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At two in the morning there is no better place to be than Santa Monica Beach. If I had to put a word to the beauty that is around me it would be “breathe taking.” However, that is an understatement and a cliché. The stars are shining like little spot lights; the moon is casting a blue shadow over the water giving the ocean an otherworldly glow. The night is silent except for the rhythmic crashing of waves; the sand feels cool between my toes. I still can’t believe I am going to leave all this behind to move to New York. I hear it’s always loud there and the people are far from pleasant. But what can you do when David Remnick calls and offers you a writing job; how can you say no?
So I sit here enjoying the sweet caress of the ocean breeze and try to memorize the feeling of calm that can only be achieved by sitting under a full moon for the last time.
“Allison Coolidge, there you are,” said my husband, William.
William is 6 foot 3, with hair as dark as the stars are bright, and blazing blue eyes. William walks with the confidence of a king, but chooses to dress like a surfer. When he steps into the glow of the moonlight his raven hair turns silver and his blue eyes pierce the soul.
“We have a six o’clock flight, why are you out here,” he asked.
Thank god for William. I don’t think I would be able to go through with the move if it wasn’t for him. I know he loves living on the beach as much as I do, maybe even more. It’s going to be hard on him, but he found a new job at a prestigious law firm.
“I couldn’t sleep so I figured I would come out here to do some thinking,” I said as a yawn escaped my grasp.
“Come on back home, we have to leave for the airport in an hour,” he said.
I got up clumsily and tripped over my flip-flop luckily, William caught me before I fell, as he usually does. I looked up into his eyes and giggled.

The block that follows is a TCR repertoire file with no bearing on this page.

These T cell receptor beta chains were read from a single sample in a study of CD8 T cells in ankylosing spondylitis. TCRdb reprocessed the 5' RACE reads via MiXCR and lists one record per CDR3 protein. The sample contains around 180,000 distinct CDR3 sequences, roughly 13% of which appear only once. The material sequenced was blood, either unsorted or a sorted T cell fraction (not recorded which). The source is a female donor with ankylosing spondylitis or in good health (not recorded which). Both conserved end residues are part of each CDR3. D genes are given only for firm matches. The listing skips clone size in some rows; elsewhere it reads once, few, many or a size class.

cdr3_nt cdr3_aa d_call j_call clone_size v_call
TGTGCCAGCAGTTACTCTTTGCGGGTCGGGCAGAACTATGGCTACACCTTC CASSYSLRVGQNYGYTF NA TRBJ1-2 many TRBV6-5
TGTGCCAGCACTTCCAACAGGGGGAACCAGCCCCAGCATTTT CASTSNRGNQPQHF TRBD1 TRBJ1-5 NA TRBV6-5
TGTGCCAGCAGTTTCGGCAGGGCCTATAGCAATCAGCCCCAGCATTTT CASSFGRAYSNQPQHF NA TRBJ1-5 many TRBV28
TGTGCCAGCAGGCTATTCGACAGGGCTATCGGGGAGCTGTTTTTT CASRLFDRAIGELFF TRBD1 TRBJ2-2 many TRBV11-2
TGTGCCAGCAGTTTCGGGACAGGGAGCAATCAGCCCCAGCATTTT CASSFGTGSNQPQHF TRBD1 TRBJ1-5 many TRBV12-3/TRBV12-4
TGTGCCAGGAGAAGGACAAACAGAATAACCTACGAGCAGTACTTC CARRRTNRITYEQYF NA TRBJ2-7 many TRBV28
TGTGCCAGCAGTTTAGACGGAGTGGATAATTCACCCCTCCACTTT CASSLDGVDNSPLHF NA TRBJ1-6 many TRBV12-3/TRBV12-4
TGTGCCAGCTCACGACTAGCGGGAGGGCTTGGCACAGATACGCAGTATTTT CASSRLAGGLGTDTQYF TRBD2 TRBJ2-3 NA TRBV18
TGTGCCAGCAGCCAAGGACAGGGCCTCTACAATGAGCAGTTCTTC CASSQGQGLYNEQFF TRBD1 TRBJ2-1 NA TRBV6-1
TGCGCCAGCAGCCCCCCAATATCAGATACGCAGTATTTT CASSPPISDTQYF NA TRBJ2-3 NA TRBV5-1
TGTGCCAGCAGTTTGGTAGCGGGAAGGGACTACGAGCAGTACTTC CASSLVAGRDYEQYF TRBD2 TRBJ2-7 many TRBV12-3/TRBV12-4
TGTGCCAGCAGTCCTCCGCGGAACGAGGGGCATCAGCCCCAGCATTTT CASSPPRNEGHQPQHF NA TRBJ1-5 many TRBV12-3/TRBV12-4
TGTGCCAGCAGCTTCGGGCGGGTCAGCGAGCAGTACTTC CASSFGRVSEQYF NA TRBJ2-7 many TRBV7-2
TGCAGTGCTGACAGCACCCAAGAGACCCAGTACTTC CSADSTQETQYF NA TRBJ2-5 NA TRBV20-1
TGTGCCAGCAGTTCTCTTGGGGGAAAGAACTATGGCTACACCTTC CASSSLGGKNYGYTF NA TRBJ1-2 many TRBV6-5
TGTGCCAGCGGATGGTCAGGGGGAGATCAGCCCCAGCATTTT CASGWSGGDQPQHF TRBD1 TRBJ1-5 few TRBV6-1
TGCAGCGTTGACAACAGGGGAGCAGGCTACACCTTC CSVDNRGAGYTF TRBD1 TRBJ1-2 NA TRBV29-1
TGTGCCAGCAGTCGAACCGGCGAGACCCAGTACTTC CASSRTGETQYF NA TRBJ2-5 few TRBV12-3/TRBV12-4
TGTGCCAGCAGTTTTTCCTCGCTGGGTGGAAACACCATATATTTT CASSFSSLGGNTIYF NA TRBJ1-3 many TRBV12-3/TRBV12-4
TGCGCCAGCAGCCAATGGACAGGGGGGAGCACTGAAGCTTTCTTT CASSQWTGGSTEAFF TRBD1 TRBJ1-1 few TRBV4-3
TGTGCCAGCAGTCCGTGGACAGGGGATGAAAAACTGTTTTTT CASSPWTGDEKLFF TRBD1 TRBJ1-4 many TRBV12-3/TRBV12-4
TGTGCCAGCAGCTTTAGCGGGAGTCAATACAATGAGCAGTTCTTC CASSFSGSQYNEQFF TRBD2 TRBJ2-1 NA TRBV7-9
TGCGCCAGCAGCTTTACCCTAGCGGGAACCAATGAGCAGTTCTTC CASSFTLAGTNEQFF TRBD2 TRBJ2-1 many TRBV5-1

“Haha! I’m going to miss walking down the shore line with you in my arms,” he said.
“I’m going to miss kissing you under the stars,” I said before he pulled me in for a sweet kiss.
He held me under his arm while we walked back home. Our house sits about two miles from the shore. It isn’t a large home, but it’s very open. Floor to ceiling windows cover most of the house. At the back, near the kitchen, there is a large mosaic of the beach. During the summer, if the sun’s rays hit the mosaic in the right spot it casts dancing, blue, yellow, and gold spots over the floor. When you stand on the balcony you can hear the waves brushing against the sand. William would come out here in the spring to paint the sunsets and migrating birds.
It’s three in the morning at this point. William is putting the last of our things in the car, while I lock our front door for the last time. The car ride to the airport was a silent one; William just chewed his lips as I played with a glass bottle of sand I brought with me. At the airport we bought some breakfast then boarded the plane a few hours later.
Our plane ride was five hours and by the time we landed and picked up our luggage it was lunch time. My first impression of the city was that it reeked of car smoke. We may not be in California anymore, but the traffic seems to have followed us.
Our new apartment was in the heart of the city, Time Square. William being the corny, romantic that he is carried me over the threshold of our New York home. Our dwelling was about the same size as the old beach house. Instead of large windows and mosaics, this apartment had white walls with little decoration on them. The flight here was very tiring and I wasn’t in the mood to go explore the city, so I went to take a long nap. When I woke up it was already eight o’clock. I walked outside the bedroom to look for William, but I couldn’t find him. What I could find were easels, canvases, and paint supplies littering our hard wood floors. I followed the trail of paint brushes onto the balcony where I found him painting.
“How can you be painting something so dull and horrid,” I asked in a bitter tone.
“It is not dull,” he answered. “I realized something while you were sleeping.”
“Oh, and what would that be?”
“Yes, this isn’t our quite beach house, but it is just as beautiful.”
“Remember the sound of crashing waves? Well, that was replaced by the sound of people’s laughter and music. The bright lights are the city’s version of twinkling stars. Just as the ocean is a living, breathing, creature, so is New York City, you just have to look closely.”
After giving it some thought I realized he was right. When sitting on our balcony the lights looked like millions of rainbows and if you listened hard enough you could hear the music of the city.
“You know, you look even more beautiful in the shine of the city lights,” William said as he stroked my cheek.
I giggled and curled up under his arm. We sat there together for hours just listening to the city. This may not be the sounds of the beach, but it was the same feeling. I knew that as long as William was with me, no matter where I was, I would always find the spirit of the beach.